Quote of the Day
We must break up the eurozone. We must set those Mediterranean countries free.
At the outset of the creation of the euro in 1999, it was expected that the southern eurozone economies would behave like those in the north; the Italians would behave like Germans. They didn't. Instead, northern Europe fell into subsidizing southern Europe's excess consumption, that is, its current account deficits.
Britain is not in the single currency, and we're not going to be. But we all need the eurozone to have the right governance and structures to secure a successful currency for the long term.
We are near, very near, to an end to the eurozone crisis... The worst - in the sense of the fear of the eurozone breaking up - is over. But the best isn't there yet.
The Greek people today voted for Greece to remain on its European path and in the eurozone.
We all have our problems and we are working to find a solution to ours and also to help the eurozone. We expect that other countries should do the same, that they be prudent in their statements.
A Syriza government will respect Greece's obligation as a eurozone member to maintain a balanced budget and will commit to quantitative targets.
We're very proud to be part of the eurozone. But this comes with obligations and it is crucial we show the world we can live up to those obligations.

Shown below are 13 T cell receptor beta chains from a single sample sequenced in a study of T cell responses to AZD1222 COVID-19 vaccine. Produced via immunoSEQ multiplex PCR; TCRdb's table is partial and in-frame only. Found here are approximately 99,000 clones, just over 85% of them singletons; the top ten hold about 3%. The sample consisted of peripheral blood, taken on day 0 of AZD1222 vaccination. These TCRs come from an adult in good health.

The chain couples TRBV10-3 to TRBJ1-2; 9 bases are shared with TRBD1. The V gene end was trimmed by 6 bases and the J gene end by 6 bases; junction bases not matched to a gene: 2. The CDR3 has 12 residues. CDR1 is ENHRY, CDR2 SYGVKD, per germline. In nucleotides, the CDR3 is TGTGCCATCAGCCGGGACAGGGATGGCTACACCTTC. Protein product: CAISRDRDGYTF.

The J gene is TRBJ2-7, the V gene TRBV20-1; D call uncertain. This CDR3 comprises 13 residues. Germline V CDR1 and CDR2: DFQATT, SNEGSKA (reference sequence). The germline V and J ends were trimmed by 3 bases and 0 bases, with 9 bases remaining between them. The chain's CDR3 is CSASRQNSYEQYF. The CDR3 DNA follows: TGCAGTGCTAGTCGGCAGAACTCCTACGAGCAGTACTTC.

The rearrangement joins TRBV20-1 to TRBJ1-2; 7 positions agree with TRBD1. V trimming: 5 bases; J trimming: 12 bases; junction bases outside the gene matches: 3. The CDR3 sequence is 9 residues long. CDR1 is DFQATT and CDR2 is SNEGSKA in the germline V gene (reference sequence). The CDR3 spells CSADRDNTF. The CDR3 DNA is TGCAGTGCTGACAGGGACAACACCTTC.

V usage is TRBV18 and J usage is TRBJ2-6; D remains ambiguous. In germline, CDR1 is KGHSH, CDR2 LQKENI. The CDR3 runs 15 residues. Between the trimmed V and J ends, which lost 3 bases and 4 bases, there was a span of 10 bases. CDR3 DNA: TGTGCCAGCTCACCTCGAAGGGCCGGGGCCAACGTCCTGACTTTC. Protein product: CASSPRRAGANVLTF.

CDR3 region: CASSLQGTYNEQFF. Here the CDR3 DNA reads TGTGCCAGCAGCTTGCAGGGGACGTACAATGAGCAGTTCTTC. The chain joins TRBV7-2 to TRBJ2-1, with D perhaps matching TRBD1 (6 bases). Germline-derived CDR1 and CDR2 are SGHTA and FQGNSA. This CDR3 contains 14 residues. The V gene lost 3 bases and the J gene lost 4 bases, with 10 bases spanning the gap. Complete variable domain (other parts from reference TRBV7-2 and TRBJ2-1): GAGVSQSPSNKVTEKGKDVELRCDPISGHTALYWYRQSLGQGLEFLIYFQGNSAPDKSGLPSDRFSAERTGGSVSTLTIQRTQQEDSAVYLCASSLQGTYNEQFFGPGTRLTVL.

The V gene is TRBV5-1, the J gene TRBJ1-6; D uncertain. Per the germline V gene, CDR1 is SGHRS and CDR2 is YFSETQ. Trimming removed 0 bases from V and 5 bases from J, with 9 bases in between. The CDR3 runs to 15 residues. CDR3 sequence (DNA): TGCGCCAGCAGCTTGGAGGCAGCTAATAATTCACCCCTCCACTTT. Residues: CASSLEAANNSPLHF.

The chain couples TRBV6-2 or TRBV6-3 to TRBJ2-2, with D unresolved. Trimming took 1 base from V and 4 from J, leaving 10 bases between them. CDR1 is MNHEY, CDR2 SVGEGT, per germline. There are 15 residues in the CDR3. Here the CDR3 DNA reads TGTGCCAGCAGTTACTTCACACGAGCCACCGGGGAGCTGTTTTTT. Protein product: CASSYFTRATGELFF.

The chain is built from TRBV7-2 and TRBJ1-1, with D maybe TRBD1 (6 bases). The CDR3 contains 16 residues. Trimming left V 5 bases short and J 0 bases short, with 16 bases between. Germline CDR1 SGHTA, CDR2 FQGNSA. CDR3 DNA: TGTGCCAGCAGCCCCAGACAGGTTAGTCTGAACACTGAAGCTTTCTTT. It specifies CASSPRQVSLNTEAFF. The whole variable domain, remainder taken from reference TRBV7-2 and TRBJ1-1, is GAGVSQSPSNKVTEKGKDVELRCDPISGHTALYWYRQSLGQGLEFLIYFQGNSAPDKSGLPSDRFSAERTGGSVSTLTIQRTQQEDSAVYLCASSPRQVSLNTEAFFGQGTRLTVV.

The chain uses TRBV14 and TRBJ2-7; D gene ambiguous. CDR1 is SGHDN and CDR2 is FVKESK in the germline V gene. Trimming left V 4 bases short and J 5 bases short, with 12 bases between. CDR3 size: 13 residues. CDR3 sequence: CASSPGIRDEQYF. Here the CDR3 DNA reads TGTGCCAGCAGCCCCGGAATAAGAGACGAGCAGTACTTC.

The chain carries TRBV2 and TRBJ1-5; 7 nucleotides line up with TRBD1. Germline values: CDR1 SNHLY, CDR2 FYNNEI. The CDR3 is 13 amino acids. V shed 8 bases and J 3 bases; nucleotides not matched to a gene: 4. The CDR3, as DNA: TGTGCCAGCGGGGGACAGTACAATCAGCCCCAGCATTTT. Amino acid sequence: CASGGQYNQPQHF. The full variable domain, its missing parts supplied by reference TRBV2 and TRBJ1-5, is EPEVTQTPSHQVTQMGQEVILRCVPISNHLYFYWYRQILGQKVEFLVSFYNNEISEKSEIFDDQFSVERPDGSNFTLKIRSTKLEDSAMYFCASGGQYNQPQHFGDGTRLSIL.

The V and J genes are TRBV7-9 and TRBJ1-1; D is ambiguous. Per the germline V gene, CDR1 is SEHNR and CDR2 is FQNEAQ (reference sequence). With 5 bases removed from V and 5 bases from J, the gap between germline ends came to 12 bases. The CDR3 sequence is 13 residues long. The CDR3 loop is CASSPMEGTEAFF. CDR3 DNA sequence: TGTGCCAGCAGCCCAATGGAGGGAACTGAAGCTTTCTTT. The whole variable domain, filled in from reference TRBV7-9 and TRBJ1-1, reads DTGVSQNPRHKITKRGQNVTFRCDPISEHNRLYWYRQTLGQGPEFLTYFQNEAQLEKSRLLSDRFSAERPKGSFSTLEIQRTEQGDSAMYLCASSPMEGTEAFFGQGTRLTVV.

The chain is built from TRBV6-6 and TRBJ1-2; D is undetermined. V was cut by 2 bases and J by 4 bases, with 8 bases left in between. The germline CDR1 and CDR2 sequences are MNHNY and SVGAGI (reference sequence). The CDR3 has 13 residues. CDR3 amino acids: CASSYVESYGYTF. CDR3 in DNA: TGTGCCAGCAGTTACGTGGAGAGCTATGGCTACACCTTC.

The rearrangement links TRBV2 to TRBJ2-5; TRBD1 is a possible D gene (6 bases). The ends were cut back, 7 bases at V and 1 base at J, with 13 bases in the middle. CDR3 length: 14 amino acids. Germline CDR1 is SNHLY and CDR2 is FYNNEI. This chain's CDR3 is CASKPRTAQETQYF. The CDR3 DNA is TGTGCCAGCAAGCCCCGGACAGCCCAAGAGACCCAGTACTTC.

Dealing with Greece's problems will be more difficult if Greece is not a member of the eurozone.
More cuts were needed to avoid exiting the eurozone.
Our eurozone partners have made it clear: The choice is between staying in or getting out of the eurozone.
The participation of our country in the eurozone is a guarantee for the country's monetary stability. It is a driver of financial prosperity.
I thank all of those deputies who supported the government and gave it a vote of confidence. I believe each of those votes represents a responsible decision to avoid placing our country's membership of the eurozone in danger.
I can confirm that Poland should become a eurozone country, and not just because of the treaties that have been signed, but because I consider it of strategic interest both for Poland and the E.U.
It is obvious that the monetary union among 17 very different European countries does not work. As an economist, I know that the Eurozone is not an optimum currency area, as defined in economic theory.
If I had political responsibility, I would want to prepare for a plan B that would foresee that the European currency union, that the eurozone, no longer necessarily consists of 17 member states. And that means to make provisions so that other countries are not pulled into the maelstrom through contagion.
The goal of the government is to guarantee the place of Greece in the eurozone against those who want to undermine it.
Many have wondered if Greece's economy would get so bad that it would eventually break away from the Eurozone - a move that could encourage other countries to follow and therefore splinter the currency union.
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